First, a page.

I sent a gentle response, thanking her for her lovely pics of her cats and how much I love to hear about them, then adding 'I am not looking at the site you sent a link to. It is rather hurtful to be sent something like that; facing hair loss for at least a year is not fun, as I am particularly fond of my hair. As I said earlier I really don’t want advice, so please don’t send any more links to anything similar or anything to do with cancer. The specialist cancer nurse has given me plenty of information, and will give more in stages, so I am being well looked after.'
A very quick reply came back: 'As you wish. I cannot see what is wrong with looking at scarf hats, in view of your concerns but there you are.'
I said something to my computer which made my two lovely cats put their paws in their ears.
That particular friend lives a long distance away, so we don't meet face to face. I'll wait for a bit before writing to her again.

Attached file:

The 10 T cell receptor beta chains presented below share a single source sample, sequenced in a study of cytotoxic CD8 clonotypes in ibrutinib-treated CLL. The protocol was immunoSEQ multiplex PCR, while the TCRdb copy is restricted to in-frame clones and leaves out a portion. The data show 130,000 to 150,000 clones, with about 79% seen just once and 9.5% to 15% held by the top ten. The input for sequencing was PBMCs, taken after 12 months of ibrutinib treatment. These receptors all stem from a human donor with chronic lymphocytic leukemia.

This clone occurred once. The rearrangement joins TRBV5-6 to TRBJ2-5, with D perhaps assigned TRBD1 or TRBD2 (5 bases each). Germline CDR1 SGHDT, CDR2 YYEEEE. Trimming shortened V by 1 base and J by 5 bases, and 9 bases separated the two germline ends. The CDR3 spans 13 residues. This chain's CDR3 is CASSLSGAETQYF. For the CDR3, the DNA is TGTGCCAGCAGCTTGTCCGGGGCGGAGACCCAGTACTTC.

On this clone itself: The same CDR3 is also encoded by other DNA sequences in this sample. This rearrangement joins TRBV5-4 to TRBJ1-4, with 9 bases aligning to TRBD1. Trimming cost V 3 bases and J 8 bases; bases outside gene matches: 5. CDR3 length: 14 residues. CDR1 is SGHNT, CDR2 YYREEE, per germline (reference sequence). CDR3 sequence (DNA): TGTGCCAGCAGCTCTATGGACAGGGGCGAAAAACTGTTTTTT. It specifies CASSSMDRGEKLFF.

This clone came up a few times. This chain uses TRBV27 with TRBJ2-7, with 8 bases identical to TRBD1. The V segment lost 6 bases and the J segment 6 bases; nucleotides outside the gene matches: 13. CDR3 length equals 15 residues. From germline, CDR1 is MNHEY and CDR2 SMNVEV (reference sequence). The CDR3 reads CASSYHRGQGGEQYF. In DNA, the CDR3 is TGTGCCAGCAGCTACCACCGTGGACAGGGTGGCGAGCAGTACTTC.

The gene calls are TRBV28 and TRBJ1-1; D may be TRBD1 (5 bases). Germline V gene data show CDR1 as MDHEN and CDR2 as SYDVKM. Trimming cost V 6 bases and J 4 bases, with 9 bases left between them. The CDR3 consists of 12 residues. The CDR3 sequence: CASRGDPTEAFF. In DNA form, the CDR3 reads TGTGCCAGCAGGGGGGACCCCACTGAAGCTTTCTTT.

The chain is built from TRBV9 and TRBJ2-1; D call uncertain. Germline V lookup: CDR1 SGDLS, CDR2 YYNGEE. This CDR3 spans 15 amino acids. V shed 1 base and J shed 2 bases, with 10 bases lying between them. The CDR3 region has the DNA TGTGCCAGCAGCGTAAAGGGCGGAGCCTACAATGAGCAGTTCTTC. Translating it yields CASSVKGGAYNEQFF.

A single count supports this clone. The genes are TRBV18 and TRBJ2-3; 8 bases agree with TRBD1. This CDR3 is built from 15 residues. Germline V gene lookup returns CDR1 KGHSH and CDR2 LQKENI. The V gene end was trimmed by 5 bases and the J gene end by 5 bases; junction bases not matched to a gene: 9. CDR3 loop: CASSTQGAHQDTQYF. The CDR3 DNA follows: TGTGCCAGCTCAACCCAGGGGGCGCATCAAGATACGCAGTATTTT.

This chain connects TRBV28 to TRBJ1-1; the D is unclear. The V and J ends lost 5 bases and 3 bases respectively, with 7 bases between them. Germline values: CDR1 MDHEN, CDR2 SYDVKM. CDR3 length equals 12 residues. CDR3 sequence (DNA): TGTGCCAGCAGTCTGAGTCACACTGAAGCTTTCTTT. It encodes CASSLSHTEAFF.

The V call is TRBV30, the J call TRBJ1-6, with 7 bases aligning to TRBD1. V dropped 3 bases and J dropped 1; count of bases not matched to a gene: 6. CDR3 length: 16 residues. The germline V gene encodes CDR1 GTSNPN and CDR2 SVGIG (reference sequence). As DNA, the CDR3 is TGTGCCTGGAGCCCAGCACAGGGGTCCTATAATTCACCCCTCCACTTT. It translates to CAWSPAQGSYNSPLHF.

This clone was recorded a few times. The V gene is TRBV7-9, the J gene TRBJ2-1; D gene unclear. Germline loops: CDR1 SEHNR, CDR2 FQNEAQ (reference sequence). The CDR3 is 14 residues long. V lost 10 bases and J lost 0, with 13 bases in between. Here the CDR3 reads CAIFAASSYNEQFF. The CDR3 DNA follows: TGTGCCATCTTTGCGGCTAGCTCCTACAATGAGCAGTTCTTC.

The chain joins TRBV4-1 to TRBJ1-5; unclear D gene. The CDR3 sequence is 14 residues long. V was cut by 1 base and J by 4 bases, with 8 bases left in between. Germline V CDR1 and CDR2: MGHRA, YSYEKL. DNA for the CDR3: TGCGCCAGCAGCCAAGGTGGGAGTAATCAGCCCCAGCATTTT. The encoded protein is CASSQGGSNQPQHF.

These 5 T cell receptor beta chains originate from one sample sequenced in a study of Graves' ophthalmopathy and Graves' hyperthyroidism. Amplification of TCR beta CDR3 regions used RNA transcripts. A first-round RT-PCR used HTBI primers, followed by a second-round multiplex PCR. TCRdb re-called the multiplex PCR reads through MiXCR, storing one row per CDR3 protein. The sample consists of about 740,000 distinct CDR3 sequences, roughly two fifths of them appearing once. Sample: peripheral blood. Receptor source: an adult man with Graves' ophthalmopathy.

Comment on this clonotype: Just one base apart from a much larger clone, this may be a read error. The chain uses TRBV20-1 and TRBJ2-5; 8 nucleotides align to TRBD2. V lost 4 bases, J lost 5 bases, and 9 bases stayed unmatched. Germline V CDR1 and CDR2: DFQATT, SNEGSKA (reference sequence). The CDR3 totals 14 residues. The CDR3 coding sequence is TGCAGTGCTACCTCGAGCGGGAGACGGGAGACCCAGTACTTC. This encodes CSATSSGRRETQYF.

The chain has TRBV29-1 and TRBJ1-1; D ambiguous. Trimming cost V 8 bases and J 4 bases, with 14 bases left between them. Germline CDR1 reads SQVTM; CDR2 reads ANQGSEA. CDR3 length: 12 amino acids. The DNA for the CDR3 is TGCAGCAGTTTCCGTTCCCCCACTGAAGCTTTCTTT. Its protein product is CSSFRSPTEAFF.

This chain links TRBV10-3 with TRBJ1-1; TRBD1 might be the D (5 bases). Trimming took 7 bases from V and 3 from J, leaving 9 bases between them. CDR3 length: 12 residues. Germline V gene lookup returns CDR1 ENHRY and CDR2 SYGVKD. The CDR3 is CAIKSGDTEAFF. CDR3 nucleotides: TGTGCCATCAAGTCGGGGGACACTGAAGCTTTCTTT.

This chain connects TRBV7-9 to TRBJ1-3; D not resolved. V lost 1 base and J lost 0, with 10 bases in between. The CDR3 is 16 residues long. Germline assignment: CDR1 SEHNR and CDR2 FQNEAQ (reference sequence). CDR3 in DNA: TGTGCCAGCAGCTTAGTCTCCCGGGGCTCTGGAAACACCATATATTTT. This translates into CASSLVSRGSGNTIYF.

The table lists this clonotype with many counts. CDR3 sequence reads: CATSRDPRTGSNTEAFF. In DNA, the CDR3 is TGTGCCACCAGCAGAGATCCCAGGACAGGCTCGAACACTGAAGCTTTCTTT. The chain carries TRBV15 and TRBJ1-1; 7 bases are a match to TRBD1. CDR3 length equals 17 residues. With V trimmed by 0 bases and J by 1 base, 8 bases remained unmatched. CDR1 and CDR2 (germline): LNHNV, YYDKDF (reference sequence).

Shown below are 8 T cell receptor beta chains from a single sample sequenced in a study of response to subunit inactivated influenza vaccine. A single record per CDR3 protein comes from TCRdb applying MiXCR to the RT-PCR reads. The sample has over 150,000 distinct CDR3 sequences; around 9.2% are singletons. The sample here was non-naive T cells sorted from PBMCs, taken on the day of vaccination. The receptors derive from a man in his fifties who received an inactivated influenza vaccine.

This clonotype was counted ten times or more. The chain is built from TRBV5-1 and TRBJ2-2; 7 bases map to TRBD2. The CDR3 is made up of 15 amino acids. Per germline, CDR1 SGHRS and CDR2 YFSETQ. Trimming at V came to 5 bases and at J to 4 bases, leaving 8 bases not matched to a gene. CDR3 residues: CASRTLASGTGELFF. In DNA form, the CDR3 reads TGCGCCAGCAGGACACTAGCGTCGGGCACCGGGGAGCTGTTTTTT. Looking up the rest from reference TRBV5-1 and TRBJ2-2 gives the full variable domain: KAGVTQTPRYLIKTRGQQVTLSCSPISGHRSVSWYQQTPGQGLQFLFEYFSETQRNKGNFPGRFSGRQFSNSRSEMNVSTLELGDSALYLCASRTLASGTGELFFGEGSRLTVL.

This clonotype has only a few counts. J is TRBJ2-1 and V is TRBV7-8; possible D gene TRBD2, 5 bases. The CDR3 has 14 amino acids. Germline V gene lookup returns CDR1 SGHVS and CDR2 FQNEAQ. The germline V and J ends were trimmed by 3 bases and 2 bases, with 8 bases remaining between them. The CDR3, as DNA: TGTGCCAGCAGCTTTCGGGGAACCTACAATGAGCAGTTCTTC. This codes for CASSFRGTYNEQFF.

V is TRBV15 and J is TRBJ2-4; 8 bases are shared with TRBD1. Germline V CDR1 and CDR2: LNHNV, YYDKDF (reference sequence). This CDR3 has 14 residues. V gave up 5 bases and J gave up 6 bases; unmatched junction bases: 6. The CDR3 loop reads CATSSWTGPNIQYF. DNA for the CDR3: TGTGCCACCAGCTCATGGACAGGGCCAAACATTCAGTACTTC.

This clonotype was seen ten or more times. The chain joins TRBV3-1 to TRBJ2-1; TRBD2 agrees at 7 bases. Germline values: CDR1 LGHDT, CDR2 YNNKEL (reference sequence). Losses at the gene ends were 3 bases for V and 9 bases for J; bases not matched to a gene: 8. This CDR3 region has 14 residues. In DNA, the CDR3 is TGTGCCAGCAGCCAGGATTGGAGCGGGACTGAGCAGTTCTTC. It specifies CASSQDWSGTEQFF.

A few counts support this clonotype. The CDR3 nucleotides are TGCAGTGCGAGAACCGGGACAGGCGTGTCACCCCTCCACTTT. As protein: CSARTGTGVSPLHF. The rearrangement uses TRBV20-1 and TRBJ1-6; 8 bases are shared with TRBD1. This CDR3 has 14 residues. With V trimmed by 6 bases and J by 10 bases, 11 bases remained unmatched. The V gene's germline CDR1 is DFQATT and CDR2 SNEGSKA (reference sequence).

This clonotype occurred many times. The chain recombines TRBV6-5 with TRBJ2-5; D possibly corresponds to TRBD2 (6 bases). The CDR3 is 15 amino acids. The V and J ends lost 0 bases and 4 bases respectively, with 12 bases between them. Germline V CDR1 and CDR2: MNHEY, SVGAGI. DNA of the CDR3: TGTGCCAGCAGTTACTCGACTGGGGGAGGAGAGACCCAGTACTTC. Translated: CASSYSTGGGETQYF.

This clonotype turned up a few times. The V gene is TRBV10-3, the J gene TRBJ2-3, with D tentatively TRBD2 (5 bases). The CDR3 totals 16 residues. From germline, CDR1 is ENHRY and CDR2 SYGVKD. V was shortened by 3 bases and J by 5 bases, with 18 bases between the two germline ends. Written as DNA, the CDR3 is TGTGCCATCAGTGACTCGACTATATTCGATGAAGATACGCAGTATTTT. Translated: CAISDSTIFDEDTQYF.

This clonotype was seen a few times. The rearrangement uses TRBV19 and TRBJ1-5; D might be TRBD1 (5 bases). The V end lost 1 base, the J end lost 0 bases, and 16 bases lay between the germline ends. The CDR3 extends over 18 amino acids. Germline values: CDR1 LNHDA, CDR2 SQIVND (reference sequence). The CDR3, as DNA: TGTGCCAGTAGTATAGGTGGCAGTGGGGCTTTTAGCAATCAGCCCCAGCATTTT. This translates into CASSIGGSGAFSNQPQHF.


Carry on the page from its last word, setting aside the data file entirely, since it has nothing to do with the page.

Is it time to purge your so-called Friends list?
Seriously, this is the time we all learn exactly who our friends are and which people are just acquaintances On the plus side, we often find that people who we thought were relative strangers turn out to be real friends, we just hadn't known them long enough to realise.
Greetings Silly Gal
I really like this post and agree with your views. I don't want people to be lost for words when they see me. In fact I've never objected if someone tells me I look good. My cancer is incurable but I'm pleased. when someone says this to me but I seem to be very much in the minority.
If they mean it, I'm cool with it, I'm sure most of us would be.
We've all had lives before cancer and, like many others, I've made many of the faux pas outlined above. I have a friend at my local sailing club who also has stage 4 cancer. We both exchange pleasantries "you're looking well" etc. but we also follow it up with "but how do you feel?" then laugh and tell each other the truth. It is a pretty exclusive club that none of us want to join, but if we can find humour and companionship in real life or online that has to be a good thing